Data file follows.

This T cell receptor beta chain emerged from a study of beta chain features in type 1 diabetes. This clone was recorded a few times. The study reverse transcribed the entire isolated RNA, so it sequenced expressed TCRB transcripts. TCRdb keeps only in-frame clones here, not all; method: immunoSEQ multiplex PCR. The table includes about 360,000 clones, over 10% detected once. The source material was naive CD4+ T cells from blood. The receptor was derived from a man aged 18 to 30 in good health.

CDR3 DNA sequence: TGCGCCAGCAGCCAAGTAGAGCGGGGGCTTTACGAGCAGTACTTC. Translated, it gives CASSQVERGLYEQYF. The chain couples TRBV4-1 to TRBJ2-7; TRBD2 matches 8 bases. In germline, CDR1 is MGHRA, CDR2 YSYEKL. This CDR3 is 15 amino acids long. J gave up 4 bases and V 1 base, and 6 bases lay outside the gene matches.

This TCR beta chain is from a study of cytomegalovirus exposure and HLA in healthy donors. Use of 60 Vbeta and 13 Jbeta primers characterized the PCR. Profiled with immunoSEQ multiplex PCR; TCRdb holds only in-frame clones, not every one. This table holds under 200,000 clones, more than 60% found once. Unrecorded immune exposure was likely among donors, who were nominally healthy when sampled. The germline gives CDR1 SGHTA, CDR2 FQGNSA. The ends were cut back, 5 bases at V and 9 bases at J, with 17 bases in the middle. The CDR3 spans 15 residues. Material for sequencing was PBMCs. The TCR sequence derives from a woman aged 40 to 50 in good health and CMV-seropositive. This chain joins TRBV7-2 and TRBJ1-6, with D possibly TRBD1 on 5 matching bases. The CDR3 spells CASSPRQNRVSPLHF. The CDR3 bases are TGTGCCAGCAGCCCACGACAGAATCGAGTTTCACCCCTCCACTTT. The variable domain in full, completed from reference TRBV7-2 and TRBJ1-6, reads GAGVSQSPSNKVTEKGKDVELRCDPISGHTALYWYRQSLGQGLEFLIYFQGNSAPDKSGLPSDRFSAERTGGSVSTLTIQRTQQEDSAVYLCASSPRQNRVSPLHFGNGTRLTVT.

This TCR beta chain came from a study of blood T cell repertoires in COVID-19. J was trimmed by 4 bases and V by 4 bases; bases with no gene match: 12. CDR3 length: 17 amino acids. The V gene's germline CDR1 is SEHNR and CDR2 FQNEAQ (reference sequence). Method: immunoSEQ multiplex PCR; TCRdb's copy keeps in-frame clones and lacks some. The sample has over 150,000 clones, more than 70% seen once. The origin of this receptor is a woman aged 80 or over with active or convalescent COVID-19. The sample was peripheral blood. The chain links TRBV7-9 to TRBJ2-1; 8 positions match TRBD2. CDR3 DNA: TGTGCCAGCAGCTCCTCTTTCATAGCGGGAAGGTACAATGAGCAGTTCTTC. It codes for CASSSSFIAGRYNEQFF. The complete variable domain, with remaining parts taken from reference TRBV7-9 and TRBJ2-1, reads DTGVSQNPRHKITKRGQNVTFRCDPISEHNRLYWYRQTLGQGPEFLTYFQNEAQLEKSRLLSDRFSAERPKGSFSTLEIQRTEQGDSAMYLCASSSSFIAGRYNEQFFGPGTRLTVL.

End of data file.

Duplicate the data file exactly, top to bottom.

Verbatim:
This T cell receptor beta chain emerged from a study of beta chain features in type 1 diabetes. This clone was recorded a few times. The study reverse transcribed the entire isolated RNA, so it sequenced expressed TCRB transcripts. TCRdb keeps only in-frame clones here, not all; method: immunoSEQ multiplex PCR. The table includes about 360,000 clones, over 10% detected once. The source material was naive CD4+ T cells from blood. The receptor was derived from a man aged 18 to 30 in good health.

CDR3 DNA sequence: TGCGCCAGCAGCCAAGTAGAGCGGGGGCTTTACGAGCAGTACTTC. Translated, it gives CASSQVERGLYEQYF. The chain couples TRBV4-1 to TRBJ2-7; TRBD2 matches 8 bases. In germline, CDR1 is MGHRA, CDR2 YSYEKL. This CDR3 is 15 amino acids long. J gave up 4 bases and V 1 base, and 6 bases lay outside the gene matches.

This TCR beta chain is from a study of cytomegalovirus exposure and HLA in healthy donors. Use of 60 Vbeta and 13 Jbeta primers characterized the PCR. Profiled with immunoSEQ multiplex PCR; TCRdb holds only in-frame clones, not every one. This table holds under 200,000 clones, more than 60% found once. Unrecorded immune exposure was likely among donors, who were nominally healthy when sampled. The germline gives CDR1 SGHTA, CDR2 FQGNSA. The ends were cut back, 5 bases at V and 9 bases at J, with 17 bases in the middle. The CDR3 spans 15 residues. Material for sequencing was PBMCs. The TCR sequence derives from a woman aged 40 to 50 in good health and CMV-seropositive. This chain joins TRBV7-2 and TRBJ1-6, with D possibly TRBD1 on 5 matching bases. The CDR3 spells CASSPRQNRVSPLHF. The CDR3 bases are TGTGCCAGCAGCCCACGACAGAATCGAGTTTCACCCCTCCACTTT. The variable domain in full, completed from reference TRBV7-2 and TRBJ1-6, reads GAGVSQSPSNKVTEKGKDVELRCDPISGHTALYWYRQSLGQGLEFLIYFQGNSAPDKSGLPSDRFSAERTGGSVSTLTIQRTQQEDSAVYLCASSPRQNRVSPLHFGNGTRLTVT.

This TCR beta chain came from a study of blood T cell repertoires in COVID-19. J was trimmed by 4 bases and V by 4 bases; bases with no gene match: 12. CDR3 length: 17 amino acids. The V gene's germline CDR1 is SEHNR and CDR2 FQNEAQ (reference sequence). Method: immunoSEQ multiplex PCR; TCRdb's copy keeps in-frame clones and lacks some. The sample has over 150,000 clones, more than 70% seen once. The origin of this receptor is a woman aged 80 or over with active or convalescent COVID-19. The sample was peripheral blood. The chain links TRBV7-9 to TRBJ2-1; 8 positions match TRBD2. CDR3 DNA: TGTGCCAGCAGCTCCTCTTTCATAGCGGGAAGGTACAATGAGCAGTTCTTC. It codes for CASSSSFIAGRYNEQFF. The complete variable domain, with remaining parts taken from reference TRBV7-9 and TRBJ2-1, reads DTGVSQNPRHKITKRGQNVTFRCDPISEHNRLYWYRQTLGQGPEFLTYFQNEAQLEKSRLLSDRFSAERPKGSFSTLEIQRTEQGDSAMYLCASSSSFIAGRYNEQFFGPGTRLTVL.